SOLD! for $3,328.00.
(Note: Prices realized include a buyer's premium.)
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- Low Estimate: $3,000.00
- High Estimate: $3,500.00
- Realized: $3,328.00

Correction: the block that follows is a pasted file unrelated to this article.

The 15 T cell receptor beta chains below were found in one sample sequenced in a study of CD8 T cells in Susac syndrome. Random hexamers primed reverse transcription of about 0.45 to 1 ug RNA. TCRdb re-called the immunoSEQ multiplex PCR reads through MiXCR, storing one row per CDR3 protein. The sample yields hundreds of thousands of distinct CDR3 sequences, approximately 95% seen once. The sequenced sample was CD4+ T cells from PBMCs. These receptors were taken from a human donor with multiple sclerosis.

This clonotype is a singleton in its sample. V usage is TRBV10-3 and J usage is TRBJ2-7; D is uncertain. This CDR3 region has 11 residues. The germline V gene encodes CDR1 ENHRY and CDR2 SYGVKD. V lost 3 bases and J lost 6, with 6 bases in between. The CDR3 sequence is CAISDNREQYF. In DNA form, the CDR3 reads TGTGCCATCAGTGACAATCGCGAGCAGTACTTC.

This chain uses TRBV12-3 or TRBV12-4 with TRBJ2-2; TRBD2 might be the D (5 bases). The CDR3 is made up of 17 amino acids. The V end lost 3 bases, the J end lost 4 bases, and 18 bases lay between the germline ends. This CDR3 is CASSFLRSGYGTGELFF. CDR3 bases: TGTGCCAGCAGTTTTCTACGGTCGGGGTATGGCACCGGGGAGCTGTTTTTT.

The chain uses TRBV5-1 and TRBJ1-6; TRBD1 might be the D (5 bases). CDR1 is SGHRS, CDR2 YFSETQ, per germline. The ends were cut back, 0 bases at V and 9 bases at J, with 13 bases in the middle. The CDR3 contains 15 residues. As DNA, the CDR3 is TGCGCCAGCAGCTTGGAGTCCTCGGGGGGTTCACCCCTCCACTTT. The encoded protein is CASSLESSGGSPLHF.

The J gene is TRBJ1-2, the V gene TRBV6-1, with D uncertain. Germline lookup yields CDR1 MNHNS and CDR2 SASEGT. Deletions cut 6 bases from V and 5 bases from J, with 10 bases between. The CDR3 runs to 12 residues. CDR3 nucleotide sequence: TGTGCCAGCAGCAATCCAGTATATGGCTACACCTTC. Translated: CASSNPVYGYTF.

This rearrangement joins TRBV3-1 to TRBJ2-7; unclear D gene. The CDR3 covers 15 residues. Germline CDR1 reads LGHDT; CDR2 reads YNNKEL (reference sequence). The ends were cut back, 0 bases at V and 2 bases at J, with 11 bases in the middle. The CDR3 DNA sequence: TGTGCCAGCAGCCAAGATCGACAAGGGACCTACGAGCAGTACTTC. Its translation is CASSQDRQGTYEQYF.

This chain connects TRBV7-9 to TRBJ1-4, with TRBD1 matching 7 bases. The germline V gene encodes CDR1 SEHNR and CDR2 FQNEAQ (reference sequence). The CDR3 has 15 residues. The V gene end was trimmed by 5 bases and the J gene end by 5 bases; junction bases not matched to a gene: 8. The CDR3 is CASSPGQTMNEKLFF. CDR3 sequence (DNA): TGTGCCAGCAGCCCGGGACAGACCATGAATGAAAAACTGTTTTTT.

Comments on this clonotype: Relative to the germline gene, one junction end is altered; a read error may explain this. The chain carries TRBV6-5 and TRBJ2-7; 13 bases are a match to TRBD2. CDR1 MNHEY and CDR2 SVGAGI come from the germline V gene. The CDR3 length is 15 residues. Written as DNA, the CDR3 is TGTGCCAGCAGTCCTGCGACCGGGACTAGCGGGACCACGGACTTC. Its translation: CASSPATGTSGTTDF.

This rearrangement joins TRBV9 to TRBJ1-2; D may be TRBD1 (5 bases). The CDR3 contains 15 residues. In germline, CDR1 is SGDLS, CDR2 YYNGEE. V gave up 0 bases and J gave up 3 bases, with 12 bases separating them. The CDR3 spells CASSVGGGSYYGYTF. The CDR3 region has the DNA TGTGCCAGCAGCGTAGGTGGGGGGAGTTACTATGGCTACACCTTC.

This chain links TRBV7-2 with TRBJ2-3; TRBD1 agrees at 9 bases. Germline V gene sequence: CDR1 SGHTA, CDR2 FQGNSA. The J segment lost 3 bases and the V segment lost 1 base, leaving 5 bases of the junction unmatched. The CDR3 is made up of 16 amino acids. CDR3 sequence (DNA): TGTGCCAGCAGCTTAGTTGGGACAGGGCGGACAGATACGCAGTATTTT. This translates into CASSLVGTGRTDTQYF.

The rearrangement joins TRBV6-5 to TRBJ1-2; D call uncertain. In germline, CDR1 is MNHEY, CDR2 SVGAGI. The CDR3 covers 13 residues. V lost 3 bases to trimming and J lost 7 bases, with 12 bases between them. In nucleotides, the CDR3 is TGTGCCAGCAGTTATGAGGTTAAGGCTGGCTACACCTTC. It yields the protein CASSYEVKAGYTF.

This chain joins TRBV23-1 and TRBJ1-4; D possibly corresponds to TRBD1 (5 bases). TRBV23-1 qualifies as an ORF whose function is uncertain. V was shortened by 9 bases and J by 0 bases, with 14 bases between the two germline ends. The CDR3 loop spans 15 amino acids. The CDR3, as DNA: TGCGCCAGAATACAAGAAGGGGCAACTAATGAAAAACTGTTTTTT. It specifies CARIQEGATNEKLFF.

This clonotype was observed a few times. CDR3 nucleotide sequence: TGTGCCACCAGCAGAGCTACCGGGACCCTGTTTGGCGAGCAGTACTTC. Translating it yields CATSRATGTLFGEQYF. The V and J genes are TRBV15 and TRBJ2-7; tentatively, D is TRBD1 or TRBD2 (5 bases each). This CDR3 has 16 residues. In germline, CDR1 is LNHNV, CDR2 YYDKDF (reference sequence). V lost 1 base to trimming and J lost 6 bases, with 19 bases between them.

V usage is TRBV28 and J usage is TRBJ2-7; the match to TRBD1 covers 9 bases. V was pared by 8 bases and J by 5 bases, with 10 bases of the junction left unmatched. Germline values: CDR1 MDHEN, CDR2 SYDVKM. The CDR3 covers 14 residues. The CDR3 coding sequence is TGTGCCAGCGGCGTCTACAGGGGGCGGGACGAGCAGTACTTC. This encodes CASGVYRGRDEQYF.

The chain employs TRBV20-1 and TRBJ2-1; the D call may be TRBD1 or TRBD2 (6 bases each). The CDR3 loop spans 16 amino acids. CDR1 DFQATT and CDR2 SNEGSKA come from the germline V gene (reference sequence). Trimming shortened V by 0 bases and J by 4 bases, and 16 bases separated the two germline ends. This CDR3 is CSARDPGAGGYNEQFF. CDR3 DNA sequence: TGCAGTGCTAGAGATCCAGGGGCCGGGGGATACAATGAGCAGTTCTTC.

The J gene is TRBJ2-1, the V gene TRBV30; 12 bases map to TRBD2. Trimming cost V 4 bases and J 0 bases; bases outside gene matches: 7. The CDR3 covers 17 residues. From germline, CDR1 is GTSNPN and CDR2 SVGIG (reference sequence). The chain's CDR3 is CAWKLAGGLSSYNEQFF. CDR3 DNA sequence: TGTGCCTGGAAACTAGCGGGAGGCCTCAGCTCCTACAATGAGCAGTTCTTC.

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Two (2) Robert E. Lee (1807-1870) signed documents as President of Washington College, Lexington, VA. 1st item: Signed letter from Lee to Mr. Benjamin L. Willingham, Allendale, S.C., dated June 28, 1870, reading "Dear Sir, I have the pleasure of communicating to you the action of the Faculty of Washington College commending your son Calder B. Willingham for his regular attendance upon his college duties, and for his industry and improvement in his studies during the late se[s]sion. With best wishes for his future welfare, I am, Respy. R E Lee President". 9 1/8" H x 7 7/8" W. 2nd item: Signed note from Lee, dated December 14, 1868, reading "Exercises for the day are suspended R E Lee Washington College". 7 1/2" H x 7 3/4" W. Obituaries for Elizabeth Martha Baynard Willingham (1830-1887), wife of Benjamin d'Ion Lawton Willingham (1829-1898), dated July 18, 1887, and for her mother Martha Sarah Chaplin Baynard (1805-1889), circa April 23, 1889, together with an article titled "Family Reunion", circa May 11, 1892, from the "Atlanta Constitution", attached en verso. Housed under glass in a gilt wood frame. Framed – 20 5/8" H x 14" W. Note: The "Family Reunion" article describes Benjamin L. Willingham, Esq. as a man of "splendid physique and commanding appearance, [he] is as polite as a Chesterfield, and active in business as if he has scarcely attained middle life. This remarkable man has reared nine boys, and yesterday all of them dined at their father's table". The article states that Calder B. Willingham is "a cotton factor and commission merchant in Macon, Ga., and is known as one of the most benevolent men in the state". Provenance: Private Maryville, TN collection. CONDITION: Overall good condition. Lee signatures and overall writing in strong, clear condition. Toning and foxing spots, surface of letters. Traces of old tape surrounding perimeter of letters, en verso. Three pieces of white archival tape across top of each letter, original intended to secure letters to matte. Two tears, largest 3/4", left and right edges of 1868 memo.